Anonymous originated in 2003 on the imageboard 4chan, representing the concept of many online and offline community users simultaneously existing as an anarchic, digitized global brain. Anonymous members (known as "Anons") can be distinguished in public by the wearing of stylised Guy Fawkes masks.
In its early form, the concept was adopted by a decentralized online community acting anonymously in a coordinated manner, usually toward a loosely self-agreed goal, and primarily focused on entertainment, or "lulz". Beginning with 2008's Project Chanology--a series of protests, pranks, and hacks targeting the Church of Scientology--the Anonymous collective became increasingly associated with collaborative hacktivism on a number of issues internationally. Individuals claiming to align themselves with Anonymous undertook protests and other actions (including direct action) in retaliation against anti-digital piracy campaigns by motion-picture and recording-industry trade associations. Later targets of Anonymous hacktivism included government agencies of the US, Israel, Tunisia, Uganda, and others; child-pornography sites; copyright-protection agencies; the Westboro Baptist Church; and corporations such as PayPal, MasterCard, Visa, and Sony. Anons have publicly supported WikiLeaks and the Occupy movement. Related groups LulzSec and Operation AntiSec carried out cyberattacks on US government agencies, media, video-game companies, military contractors, military personnel, and police officers, resulting in the attention of law enforcement to the groups' activities. It has been described as being anti-Zionist, and has threatened to erase Israel from the Internet[dubious -- discuss] and engaged in the "#OpIsrael" cyber-attacks of Israeli websites on Yom HaShoah (Holocaust Remembrance Day) in 2013.[dubious -- discuss]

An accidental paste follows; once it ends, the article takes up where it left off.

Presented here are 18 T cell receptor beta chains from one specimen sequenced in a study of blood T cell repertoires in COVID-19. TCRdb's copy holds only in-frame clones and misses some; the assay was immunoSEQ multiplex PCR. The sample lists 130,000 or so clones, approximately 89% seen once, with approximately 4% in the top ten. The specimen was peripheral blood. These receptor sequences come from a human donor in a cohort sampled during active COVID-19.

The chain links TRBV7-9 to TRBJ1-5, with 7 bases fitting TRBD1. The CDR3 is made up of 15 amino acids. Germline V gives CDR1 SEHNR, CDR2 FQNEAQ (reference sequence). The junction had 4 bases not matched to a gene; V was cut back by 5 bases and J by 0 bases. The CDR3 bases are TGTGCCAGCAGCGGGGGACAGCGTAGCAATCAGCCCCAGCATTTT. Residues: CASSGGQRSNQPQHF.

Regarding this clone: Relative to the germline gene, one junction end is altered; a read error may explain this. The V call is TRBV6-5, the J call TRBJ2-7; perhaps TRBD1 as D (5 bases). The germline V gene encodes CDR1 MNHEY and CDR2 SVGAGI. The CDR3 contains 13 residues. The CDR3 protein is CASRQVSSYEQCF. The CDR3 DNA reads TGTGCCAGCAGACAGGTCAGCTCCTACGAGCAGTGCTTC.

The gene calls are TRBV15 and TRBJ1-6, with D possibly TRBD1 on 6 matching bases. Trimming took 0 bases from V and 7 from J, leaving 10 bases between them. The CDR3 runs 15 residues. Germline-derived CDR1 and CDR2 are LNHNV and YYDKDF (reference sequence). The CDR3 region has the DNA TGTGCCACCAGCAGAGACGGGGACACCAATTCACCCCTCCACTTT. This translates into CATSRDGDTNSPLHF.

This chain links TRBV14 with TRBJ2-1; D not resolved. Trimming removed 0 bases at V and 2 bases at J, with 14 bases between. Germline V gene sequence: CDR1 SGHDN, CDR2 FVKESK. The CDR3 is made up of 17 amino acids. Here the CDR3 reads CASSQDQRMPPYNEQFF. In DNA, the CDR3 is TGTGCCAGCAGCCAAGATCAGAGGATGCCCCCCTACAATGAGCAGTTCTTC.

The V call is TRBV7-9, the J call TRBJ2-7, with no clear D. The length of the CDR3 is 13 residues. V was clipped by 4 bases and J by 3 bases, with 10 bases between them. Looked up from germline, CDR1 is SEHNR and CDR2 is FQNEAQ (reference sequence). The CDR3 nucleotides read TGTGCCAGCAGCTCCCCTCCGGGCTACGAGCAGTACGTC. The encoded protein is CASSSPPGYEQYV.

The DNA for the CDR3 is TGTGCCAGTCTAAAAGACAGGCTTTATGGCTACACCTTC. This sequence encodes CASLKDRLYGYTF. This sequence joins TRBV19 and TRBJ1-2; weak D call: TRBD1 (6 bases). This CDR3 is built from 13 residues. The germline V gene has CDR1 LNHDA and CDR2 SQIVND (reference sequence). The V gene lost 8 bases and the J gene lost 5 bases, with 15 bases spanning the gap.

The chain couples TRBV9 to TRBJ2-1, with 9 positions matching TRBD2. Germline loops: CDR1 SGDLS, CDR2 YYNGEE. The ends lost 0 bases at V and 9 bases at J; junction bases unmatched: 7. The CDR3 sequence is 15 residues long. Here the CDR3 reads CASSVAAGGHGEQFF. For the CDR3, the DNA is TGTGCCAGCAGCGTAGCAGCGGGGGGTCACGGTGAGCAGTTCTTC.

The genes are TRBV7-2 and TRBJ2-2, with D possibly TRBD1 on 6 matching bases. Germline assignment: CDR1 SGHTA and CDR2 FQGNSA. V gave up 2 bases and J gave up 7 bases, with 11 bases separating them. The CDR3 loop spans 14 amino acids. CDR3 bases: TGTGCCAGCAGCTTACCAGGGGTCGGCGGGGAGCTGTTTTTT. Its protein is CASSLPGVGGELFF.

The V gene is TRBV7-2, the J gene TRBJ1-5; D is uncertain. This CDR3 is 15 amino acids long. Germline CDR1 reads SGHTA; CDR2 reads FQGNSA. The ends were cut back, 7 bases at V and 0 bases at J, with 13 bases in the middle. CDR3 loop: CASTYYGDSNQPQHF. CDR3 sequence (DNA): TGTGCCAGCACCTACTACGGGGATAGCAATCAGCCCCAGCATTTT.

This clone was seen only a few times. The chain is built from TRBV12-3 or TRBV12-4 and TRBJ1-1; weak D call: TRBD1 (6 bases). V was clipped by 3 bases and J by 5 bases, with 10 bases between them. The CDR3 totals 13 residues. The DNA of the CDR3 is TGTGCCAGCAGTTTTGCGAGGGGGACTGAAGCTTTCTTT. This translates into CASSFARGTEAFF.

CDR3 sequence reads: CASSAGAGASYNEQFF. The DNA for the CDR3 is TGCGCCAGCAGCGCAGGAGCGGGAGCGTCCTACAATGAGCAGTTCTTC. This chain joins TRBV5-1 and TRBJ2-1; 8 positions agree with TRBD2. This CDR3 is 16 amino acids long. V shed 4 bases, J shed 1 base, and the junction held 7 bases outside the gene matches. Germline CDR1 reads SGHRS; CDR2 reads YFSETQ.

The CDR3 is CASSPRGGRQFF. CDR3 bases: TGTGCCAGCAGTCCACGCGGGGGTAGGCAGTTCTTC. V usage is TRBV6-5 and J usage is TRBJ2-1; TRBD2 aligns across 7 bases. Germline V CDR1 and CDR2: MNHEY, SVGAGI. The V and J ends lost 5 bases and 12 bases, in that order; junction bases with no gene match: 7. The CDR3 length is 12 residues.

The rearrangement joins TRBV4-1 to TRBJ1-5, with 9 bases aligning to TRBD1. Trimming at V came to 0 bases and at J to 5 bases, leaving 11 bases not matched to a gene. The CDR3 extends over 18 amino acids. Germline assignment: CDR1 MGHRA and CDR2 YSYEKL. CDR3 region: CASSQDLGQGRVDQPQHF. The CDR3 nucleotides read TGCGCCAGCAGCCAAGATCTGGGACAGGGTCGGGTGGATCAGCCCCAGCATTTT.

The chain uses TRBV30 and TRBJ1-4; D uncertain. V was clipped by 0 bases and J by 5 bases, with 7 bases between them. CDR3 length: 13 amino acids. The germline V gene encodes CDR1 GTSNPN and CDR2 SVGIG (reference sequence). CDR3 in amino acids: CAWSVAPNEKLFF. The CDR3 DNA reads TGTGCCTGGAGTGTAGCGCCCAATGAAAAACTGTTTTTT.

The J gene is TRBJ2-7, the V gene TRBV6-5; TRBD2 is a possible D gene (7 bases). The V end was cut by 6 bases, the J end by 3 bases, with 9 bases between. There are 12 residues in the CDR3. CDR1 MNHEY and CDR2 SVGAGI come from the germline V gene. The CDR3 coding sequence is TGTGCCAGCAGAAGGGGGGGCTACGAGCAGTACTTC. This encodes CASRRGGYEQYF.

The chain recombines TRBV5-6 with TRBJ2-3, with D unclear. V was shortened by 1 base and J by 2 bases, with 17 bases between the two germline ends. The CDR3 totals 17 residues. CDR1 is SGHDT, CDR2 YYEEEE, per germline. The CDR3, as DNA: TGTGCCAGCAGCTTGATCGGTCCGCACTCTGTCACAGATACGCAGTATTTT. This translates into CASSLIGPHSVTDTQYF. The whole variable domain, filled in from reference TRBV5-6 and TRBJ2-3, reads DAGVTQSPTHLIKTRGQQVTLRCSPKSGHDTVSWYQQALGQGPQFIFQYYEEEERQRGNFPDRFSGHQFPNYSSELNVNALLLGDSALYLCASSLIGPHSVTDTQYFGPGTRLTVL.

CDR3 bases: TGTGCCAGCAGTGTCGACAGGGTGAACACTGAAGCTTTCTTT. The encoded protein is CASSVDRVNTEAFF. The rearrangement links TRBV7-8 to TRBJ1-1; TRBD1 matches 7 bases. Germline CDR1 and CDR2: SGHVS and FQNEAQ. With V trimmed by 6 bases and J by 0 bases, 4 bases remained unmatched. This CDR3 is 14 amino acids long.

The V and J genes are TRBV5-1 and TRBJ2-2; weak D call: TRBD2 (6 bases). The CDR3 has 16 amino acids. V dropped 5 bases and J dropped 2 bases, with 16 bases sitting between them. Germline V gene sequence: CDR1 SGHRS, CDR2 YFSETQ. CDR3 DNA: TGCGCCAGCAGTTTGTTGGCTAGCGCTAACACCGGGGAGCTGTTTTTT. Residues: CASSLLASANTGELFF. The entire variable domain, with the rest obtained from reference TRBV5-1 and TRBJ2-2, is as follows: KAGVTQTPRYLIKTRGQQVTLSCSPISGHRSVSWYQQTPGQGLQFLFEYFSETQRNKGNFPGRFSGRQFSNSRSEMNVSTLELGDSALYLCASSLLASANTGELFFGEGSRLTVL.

Dozens of people have been arrested for involvement in Anonymous cyberattacks, in countries including the US, UK, Australia, the Netherlands, Spain, and Turkey. Evaluations of the group's actions and effectiveness vary widely. Supporters have called the group "freedom fighters" and digital Robin Hoods while critics have described them as "a cyber lynch-mob" or "cyber terrorists". In 2012, Time called Anonymous one of the "100 most influential people" in the world."
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